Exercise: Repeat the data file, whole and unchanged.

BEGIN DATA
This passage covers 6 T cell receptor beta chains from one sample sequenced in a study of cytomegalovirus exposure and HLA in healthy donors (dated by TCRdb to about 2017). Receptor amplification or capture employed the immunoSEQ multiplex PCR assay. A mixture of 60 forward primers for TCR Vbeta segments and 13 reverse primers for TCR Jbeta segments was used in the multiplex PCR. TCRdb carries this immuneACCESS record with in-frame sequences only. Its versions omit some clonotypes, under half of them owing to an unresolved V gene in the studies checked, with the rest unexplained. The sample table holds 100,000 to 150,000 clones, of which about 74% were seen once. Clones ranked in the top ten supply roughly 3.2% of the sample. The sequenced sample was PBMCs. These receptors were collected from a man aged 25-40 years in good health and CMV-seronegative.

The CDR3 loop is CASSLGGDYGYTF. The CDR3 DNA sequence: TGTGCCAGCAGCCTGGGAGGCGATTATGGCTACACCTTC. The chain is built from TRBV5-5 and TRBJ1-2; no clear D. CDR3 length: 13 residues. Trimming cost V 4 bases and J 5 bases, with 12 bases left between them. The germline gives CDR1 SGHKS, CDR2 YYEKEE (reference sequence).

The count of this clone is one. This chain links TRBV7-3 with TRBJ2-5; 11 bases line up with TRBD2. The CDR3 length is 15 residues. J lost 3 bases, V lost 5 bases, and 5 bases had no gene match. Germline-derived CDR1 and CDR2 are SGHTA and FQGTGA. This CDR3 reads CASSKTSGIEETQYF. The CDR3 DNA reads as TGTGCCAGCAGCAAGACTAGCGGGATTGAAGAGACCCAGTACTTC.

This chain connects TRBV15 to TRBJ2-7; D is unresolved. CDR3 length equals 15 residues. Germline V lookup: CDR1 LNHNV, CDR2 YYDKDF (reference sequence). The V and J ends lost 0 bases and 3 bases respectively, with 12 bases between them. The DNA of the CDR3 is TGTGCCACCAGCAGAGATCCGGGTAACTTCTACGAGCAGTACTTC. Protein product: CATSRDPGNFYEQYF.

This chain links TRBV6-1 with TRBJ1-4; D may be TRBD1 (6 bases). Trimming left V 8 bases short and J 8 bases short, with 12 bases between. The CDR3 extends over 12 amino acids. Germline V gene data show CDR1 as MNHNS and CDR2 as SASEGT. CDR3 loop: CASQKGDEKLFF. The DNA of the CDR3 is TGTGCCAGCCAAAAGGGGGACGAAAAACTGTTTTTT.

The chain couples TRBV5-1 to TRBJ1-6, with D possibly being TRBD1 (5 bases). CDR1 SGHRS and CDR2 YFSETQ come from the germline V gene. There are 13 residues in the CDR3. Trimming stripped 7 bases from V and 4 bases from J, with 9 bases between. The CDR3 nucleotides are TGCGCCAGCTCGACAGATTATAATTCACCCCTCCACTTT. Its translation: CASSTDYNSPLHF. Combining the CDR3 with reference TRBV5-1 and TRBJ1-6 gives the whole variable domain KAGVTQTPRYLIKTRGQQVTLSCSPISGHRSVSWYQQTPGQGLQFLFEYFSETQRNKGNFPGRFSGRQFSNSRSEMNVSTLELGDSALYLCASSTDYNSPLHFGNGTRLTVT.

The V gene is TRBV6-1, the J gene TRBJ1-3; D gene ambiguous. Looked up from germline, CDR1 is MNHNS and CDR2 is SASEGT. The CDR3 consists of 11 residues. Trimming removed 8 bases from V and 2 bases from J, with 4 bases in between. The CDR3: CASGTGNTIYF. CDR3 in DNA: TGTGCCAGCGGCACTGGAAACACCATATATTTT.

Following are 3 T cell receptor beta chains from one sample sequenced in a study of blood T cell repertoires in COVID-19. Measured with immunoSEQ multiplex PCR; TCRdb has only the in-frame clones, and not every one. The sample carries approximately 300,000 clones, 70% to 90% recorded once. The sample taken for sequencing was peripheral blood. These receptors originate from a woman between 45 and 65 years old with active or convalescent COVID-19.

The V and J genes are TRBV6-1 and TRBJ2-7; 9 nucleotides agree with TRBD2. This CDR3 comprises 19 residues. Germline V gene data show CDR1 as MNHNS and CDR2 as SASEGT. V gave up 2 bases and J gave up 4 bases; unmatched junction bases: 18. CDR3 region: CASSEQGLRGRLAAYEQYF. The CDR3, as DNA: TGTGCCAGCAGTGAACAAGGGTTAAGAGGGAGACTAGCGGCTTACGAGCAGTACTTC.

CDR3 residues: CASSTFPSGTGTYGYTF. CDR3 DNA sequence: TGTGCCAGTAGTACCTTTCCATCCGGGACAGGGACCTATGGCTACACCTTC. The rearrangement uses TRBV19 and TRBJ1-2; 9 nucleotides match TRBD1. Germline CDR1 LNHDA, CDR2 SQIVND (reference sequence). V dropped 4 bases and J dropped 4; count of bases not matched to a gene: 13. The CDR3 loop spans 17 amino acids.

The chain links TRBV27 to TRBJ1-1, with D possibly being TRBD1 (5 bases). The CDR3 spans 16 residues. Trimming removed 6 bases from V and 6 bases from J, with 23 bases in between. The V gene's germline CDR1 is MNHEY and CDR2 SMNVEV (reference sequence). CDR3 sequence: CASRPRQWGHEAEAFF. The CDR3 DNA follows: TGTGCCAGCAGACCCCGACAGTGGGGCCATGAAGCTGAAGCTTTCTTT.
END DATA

This passage covers 6 T cell receptor beta chains from one sample sequenced in a study of cytomegalovirus exposure and HLA in healthy donors (dated by TCRdb to about 2017). Receptor amplification or capture employed the immunoSEQ multiplex PCR assay. A mixture of 60 forward primers for TCR Vbeta segments and 13 reverse primers for TCR Jbeta segments was used in the multiplex PCR. TCRdb carries this immuneACCESS record with in-frame sequences only. Its versions omit some clonotypes, under half of them owing to an unresolved V gene in the studies checked, with the rest unexplained. The sample table holds 100,000 to 150,000 clones, of which about 74% were seen once. Clones ranked in the top ten supply roughly 3.2% of the sample. The sequenced sample was PBMCs. These receptors were collected from a man aged 25-40 years in good health and CMV-seronegative.

The CDR3 loop is CASSLGGDYGYTF. The CDR3 DNA sequence: TGTGCCAGCAGCCTGGGAGGCGATTATGGCTACACCTTC. The chain is built from TRBV5-5 and TRBJ1-2; no clear D. CDR3 length: 13 residues. Trimming cost V 4 bases and J 5 bases, with 12 bases left between them. The germline gives CDR1 SGHKS, CDR2 YYEKEE (reference sequence).

The count of this clone is one. This chain links TRBV7-3 with TRBJ2-5; 11 bases line up with TRBD2. The CDR3 length is 15 residues. J lost 3 bases, V lost 5 bases, and 5 bases had no gene match. Germline-derived CDR1 and CDR2 are SGHTA and FQGTGA. This CDR3 reads CASSKTSGIEETQYF. The CDR3 DNA reads as TGTGCCAGCAGCAAGACTAGCGGGATTGAAGAGACCCAGTACTTC.

This chain connects TRBV15 to TRBJ2-7; D is unresolved. CDR3 length equals 15 residues. Germline V lookup: CDR1 LNHNV, CDR2 YYDKDF (reference sequence). The V and J ends lost 0 bases and 3 bases respectively, with 12 bases between them. The DNA of the CDR3 is TGTGCCACCAGCAGAGATCCGGGTAACTTCTACGAGCAGTACTTC. Protein product: CATSRDPGNFYEQYF.

This chain links TRBV6-1 with TRBJ1-4; D may be TRBD1 (6 bases). Trimming left V 8 bases short and J 8 bases short, with 12 bases between. The CDR3 extends over 12 amino acids. Germline V gene data show CDR1 as MNHNS and CDR2 as SASEGT. CDR3 loop: CASQKGDEKLFF. The DNA of the CDR3 is TGTGCCAGCCAAAAGGGGGACGAAAAACTGTTTTTT.

The chain couples TRBV5-1 to TRBJ1-6, with D possibly being TRBD1 (5 bases). CDR1 SGHRS and CDR2 YFSETQ come from the germline V gene. There are 13 residues in the CDR3. Trimming stripped 7 bases from V and 4 bases from J, with 9 bases between. The CDR3 nucleotides are TGCGCCAGCTCGACAGATTATAATTCACCCCTCCACTTT. Its translation: CASSTDYNSPLHF. Combining the CDR3 with reference TRBV5-1 and TRBJ1-6 gives the whole variable domain KAGVTQTPRYLIKTRGQQVTLSCSPISGHRSVSWYQQTPGQGLQFLFEYFSETQRNKGNFPGRFSGRQFSNSRSEMNVSTLELGDSALYLCASSTDYNSPLHFGNGTRLTVT.

The V gene is TRBV6-1, the J gene TRBJ1-3; D gene ambiguous. Looked up from germline, CDR1 is MNHNS and CDR2 is SASEGT. The CDR3 consists of 11 residues. Trimming removed 8 bases from V and 2 bases from J, with 4 bases in between. The CDR3: CASGTGNTIYF. CDR3 in DNA: TGTGCCAGCGGCACTGGAAACACCATATATTTT.

Following are 3 T cell receptor beta chains from one sample sequenced in a study of blood T cell repertoires in COVID-19. Measured with immunoSEQ multiplex PCR; TCRdb has only the in-frame clones, and not every one. The sample carries approximately 300,000 clones, 70% to 90% recorded once. The sample taken for sequencing was peripheral blood. These receptors originate from a woman between 45 and 65 years old with active or convalescent COVID-19.

The V and J genes are TRBV6-1 and TRBJ2-7; 9 nucleotides agree with TRBD2. This CDR3 comprises 19 residues. Germline V gene data show CDR1 as MNHNS and CDR2 as SASEGT. V gave up 2 bases and J gave up 4 bases; unmatched junction bases: 18. CDR3 region: CASSEQGLRGRLAAYEQYF. The CDR3, as DNA: TGTGCCAGCAGTGAACAAGGGTTAAGAGGGAGACTAGCGGCTTACGAGCAGTACTTC.

CDR3 residues: CASSTFPSGTGTYGYTF. CDR3 DNA sequence: TGTGCCAGTAGTACCTTTCCATCCGGGACAGGGACCTATGGCTACACCTTC. The rearrangement uses TRBV19 and TRBJ1-2; 9 nucleotides match TRBD1. Germline CDR1 LNHDA, CDR2 SQIVND (reference sequence). V dropped 4 bases and J dropped 4; count of bases not matched to a gene: 13. The CDR3 loop spans 17 amino acids.

The chain links TRBV27 to TRBJ1-1, with D possibly being TRBD1 (5 bases). The CDR3 spans 16 residues. Trimming removed 6 bases from V and 6 bases from J, with 23 bases in between. The V gene's germline CDR1 is MNHEY and CDR2 SMNVEV (reference sequence). CDR3 sequence: CASRPRQWGHEAEAFF. The CDR3 DNA follows: TGTGCCAGCAGACCCCGACAGTGGGGCCATGAAGCTGAAGCTTTCTTT.